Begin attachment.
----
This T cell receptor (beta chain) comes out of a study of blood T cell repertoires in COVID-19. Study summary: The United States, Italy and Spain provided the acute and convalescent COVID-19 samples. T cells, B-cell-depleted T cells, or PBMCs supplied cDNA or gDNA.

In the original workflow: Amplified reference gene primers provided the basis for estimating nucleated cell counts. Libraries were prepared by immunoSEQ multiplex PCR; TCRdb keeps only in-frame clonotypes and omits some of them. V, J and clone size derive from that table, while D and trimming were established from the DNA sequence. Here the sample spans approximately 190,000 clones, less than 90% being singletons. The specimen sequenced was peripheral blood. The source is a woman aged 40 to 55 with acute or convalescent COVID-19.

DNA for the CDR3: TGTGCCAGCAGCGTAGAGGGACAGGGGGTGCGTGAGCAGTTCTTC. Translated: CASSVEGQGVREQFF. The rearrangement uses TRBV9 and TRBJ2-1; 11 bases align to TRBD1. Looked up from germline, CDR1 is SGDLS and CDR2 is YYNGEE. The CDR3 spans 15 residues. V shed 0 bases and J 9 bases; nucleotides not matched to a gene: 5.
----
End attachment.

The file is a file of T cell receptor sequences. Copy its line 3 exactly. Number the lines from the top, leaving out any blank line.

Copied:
DNA for the CDR3: TGTGCCAGCAGCGTAGAGGGACAGGGGGTGCGTGAGCAGTTCTTC. Translated: CASSVEGQGVREQFF. The rearrangement uses TRBV9 and TRBJ2-1; 11 bases align to TRBD1. Looked up from germline, CDR1 is SGDLS and CDR2 is YYNGEE. The CDR3 spans 15 residues. V shed 0 bases and J 9 bases; nucleotides not matched to a gene: 5.